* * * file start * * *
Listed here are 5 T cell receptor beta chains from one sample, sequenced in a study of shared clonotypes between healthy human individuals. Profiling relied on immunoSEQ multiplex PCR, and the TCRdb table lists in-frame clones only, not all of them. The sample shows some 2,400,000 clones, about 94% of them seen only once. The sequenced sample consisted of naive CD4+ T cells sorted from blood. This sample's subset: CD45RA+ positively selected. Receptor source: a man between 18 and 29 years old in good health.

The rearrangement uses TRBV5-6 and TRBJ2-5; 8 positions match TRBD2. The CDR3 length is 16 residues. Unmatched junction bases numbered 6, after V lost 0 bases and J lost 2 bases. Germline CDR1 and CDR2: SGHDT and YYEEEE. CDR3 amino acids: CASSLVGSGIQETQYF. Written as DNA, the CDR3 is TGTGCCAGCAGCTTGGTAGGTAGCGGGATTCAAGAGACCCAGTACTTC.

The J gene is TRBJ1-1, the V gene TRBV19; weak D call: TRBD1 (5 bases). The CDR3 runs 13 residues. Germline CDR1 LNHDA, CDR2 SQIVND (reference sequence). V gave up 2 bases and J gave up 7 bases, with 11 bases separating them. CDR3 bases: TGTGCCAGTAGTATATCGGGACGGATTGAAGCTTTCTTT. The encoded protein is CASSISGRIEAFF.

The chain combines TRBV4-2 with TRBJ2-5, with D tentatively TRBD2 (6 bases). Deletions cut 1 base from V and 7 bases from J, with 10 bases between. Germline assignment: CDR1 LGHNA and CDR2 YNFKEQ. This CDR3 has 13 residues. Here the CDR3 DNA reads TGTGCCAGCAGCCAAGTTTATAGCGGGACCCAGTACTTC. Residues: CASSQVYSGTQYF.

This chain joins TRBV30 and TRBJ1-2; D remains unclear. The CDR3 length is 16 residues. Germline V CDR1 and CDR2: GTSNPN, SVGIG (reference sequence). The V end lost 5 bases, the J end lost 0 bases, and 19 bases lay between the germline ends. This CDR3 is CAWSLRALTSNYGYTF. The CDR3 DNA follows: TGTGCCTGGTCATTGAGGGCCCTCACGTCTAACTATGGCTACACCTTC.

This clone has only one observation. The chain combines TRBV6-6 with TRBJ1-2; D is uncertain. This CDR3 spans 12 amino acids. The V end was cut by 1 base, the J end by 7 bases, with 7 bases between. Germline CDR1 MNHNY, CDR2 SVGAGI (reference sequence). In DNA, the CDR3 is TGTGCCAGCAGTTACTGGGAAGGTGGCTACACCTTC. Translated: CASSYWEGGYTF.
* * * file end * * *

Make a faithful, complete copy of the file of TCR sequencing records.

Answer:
Listed here are 5 T cell receptor beta chains from one sample, sequenced in a study of shared clonotypes between healthy human individuals. Profiling relied on immunoSEQ multiplex PCR, and the TCRdb table lists in-frame clones only, not all of them. The sample shows some 2,400,000 clones, about 94% of them seen only once. The sequenced sample consisted of naive CD4+ T cells sorted from blood. This sample's subset: CD45RA+ positively selected. Receptor source: a man between 18 and 29 years old in good health.

The rearrangement uses TRBV5-6 and TRBJ2-5; 8 positions match TRBD2. The CDR3 length is 16 residues. Unmatched junction bases numbered 6, after V lost 0 bases and J lost 2 bases. Germline CDR1 and CDR2: SGHDT and YYEEEE. CDR3 amino acids: CASSLVGSGIQETQYF. Written as DNA, the CDR3 is TGTGCCAGCAGCTTGGTAGGTAGCGGGATTCAAGAGACCCAGTACTTC.

The J gene is TRBJ1-1, the V gene TRBV19; weak D call: TRBD1 (5 bases). The CDR3 runs 13 residues. Germline CDR1 LNHDA, CDR2 SQIVND (reference sequence). V gave up 2 bases and J gave up 7 bases, with 11 bases separating them. CDR3 bases: TGTGCCAGTAGTATATCGGGACGGATTGAAGCTTTCTTT. The encoded protein is CASSISGRIEAFF.

The chain combines TRBV4-2 with TRBJ2-5, with D tentatively TRBD2 (6 bases). Deletions cut 1 base from V and 7 bases from J, with 10 bases between. Germline assignment: CDR1 LGHNA and CDR2 YNFKEQ. This CDR3 has 13 residues. Here the CDR3 DNA reads TGTGCCAGCAGCCAAGTTTATAGCGGGACCCAGTACTTC. Residues: CASSQVYSGTQYF.

This chain joins TRBV30 and TRBJ1-2; D remains unclear. The CDR3 length is 16 residues. Germline V CDR1 and CDR2: GTSNPN, SVGIG (reference sequence). The V end lost 5 bases, the J end lost 0 bases, and 19 bases lay between the germline ends. This CDR3 is CAWSLRALTSNYGYTF. The CDR3 DNA follows: TGTGCCTGGTCATTGAGGGCCCTCACGTCTAACTATGGCTACACCTTC.

This clone has only one observation. The chain combines TRBV6-6 with TRBJ1-2; D is uncertain. This CDR3 spans 12 amino acids. The V end was cut by 1 base, the J end by 7 bases, with 7 bases between. Germline CDR1 MNHNY, CDR2 SVGAGI (reference sequence). In DNA, the CDR3 is TGTGCCAGCAGTTACTGGGAAGGTGGCTACACCTTC. Translated: CASSYWEGGYTF.